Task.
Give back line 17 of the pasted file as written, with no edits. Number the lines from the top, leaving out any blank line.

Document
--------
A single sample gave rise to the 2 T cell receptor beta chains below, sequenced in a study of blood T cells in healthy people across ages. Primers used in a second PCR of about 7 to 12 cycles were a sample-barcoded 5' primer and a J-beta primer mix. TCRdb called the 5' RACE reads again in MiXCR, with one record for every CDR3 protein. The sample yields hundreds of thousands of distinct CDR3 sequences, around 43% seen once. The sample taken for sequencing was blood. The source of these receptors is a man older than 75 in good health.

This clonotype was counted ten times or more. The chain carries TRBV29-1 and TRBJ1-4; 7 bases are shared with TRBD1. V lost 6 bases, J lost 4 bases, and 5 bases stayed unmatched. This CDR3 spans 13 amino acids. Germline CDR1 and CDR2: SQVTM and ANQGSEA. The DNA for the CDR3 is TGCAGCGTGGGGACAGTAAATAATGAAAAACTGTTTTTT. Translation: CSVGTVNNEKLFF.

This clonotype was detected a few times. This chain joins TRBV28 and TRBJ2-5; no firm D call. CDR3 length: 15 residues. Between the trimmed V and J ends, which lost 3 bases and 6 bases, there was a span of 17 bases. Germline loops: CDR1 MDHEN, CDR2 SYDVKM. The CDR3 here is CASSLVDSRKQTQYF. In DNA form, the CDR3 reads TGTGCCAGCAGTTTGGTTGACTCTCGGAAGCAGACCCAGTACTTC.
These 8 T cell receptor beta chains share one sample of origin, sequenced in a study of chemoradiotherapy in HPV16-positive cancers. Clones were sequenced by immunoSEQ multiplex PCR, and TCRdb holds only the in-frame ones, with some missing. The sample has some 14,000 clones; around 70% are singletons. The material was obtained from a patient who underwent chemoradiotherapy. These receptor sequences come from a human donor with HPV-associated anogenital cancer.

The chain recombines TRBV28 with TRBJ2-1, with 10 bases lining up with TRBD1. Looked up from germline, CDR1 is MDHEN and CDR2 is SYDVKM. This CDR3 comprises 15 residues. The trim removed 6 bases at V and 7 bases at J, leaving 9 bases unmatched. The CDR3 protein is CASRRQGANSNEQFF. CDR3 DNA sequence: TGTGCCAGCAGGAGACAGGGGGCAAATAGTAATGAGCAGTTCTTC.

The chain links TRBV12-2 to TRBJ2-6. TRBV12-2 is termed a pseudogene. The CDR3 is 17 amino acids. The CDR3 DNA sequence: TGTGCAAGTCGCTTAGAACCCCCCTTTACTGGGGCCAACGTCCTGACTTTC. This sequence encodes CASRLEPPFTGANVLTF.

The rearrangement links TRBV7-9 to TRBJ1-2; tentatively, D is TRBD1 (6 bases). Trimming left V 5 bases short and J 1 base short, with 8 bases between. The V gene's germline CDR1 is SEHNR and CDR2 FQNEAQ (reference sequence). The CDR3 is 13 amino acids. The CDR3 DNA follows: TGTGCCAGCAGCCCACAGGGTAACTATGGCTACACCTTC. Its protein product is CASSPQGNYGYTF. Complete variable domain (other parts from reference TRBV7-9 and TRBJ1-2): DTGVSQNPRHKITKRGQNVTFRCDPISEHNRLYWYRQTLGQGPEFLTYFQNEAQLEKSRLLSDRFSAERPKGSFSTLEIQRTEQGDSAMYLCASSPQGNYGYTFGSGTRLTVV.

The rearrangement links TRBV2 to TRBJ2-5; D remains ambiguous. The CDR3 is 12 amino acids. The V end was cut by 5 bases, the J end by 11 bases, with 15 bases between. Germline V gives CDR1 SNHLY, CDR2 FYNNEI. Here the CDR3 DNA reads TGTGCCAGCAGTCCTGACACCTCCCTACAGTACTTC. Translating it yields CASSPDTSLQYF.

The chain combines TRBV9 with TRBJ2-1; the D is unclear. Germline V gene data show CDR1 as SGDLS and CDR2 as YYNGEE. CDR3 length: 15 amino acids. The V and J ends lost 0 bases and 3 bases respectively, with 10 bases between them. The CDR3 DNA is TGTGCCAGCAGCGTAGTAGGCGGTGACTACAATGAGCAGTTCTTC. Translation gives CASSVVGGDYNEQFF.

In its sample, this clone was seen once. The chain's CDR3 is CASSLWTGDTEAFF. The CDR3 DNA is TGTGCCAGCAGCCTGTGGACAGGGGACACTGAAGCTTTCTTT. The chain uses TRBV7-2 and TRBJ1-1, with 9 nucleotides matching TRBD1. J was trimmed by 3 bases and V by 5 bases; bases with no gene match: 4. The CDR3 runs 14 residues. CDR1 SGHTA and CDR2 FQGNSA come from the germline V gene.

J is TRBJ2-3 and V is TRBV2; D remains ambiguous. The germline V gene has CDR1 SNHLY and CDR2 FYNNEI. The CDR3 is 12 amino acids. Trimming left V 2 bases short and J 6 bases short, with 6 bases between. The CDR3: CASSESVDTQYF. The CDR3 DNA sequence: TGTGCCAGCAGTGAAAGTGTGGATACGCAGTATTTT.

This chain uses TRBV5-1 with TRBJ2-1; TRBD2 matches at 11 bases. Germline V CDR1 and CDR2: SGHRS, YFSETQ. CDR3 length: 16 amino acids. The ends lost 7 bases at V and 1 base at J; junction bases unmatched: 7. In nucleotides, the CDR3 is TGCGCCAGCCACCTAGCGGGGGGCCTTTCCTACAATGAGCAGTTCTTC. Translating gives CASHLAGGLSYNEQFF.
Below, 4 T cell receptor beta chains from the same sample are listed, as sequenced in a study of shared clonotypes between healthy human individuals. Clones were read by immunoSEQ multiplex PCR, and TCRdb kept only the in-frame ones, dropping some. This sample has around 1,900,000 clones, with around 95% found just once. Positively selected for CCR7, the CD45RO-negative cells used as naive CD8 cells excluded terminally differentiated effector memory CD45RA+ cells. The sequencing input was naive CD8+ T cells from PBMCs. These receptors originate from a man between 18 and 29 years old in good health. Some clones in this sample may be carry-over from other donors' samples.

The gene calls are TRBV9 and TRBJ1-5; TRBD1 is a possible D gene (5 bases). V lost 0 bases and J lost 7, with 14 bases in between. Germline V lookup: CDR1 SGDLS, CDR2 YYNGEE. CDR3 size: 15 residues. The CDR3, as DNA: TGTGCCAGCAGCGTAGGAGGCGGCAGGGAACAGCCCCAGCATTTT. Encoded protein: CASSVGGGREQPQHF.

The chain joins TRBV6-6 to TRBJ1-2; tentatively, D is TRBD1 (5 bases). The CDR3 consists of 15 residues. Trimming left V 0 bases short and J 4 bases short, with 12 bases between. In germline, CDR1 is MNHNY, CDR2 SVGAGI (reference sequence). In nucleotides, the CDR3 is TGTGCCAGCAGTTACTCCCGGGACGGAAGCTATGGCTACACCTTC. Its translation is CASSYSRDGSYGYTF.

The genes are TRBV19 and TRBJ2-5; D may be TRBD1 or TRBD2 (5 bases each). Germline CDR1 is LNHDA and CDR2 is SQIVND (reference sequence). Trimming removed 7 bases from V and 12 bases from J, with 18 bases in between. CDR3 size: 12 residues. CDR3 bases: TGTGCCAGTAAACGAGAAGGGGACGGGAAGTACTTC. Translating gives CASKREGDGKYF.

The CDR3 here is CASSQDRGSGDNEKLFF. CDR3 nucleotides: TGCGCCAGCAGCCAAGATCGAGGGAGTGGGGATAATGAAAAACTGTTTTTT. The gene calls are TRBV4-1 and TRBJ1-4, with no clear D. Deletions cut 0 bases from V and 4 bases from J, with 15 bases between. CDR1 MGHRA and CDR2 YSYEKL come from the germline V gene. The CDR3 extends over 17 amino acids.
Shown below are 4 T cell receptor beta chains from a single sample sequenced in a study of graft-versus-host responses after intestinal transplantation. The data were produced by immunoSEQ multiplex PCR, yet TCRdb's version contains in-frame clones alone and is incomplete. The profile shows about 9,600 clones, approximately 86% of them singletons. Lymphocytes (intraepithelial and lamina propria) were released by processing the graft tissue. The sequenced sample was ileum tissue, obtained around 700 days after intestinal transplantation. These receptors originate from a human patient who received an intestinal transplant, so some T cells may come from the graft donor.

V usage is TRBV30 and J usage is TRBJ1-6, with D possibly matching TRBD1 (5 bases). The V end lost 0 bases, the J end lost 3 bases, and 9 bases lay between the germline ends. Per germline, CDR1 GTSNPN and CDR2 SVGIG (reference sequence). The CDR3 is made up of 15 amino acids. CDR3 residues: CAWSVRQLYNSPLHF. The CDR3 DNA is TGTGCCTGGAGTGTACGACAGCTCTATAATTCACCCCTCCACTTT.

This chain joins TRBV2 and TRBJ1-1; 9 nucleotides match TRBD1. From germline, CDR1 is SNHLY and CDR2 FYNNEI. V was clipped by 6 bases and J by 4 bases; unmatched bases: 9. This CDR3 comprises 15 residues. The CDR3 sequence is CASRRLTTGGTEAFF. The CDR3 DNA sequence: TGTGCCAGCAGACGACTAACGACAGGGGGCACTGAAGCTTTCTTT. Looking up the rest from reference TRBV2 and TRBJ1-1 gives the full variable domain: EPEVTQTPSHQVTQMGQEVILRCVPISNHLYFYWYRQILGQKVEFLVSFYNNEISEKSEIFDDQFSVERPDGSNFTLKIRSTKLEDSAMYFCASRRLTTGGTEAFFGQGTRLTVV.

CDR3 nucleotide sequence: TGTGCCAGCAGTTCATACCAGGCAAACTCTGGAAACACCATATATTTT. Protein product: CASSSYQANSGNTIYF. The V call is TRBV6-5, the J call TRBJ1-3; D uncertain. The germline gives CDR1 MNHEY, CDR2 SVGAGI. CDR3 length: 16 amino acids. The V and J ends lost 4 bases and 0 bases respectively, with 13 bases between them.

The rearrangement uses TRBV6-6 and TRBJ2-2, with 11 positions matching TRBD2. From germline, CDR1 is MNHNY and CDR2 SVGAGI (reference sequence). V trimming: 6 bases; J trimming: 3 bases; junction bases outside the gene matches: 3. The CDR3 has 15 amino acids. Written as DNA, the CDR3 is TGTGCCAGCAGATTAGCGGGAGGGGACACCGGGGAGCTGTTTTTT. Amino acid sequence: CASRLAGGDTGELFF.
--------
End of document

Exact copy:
The CDR3 here is CASSQDRGSGDNEKLFF. CDR3 nucleotides: TGCGCCAGCAGCCAAGATCGAGGGAGTGGGGATAATGAAAAACTGTTTTTT. The gene calls are TRBV4-1 and TRBJ1-4, with no clear D. Deletions cut 0 bases from V and 4 bases from J, with 15 bases between. CDR1 MGHRA and CDR2 YSYEKL come from the germline V gene. The CDR3 extends over 17 amino acids.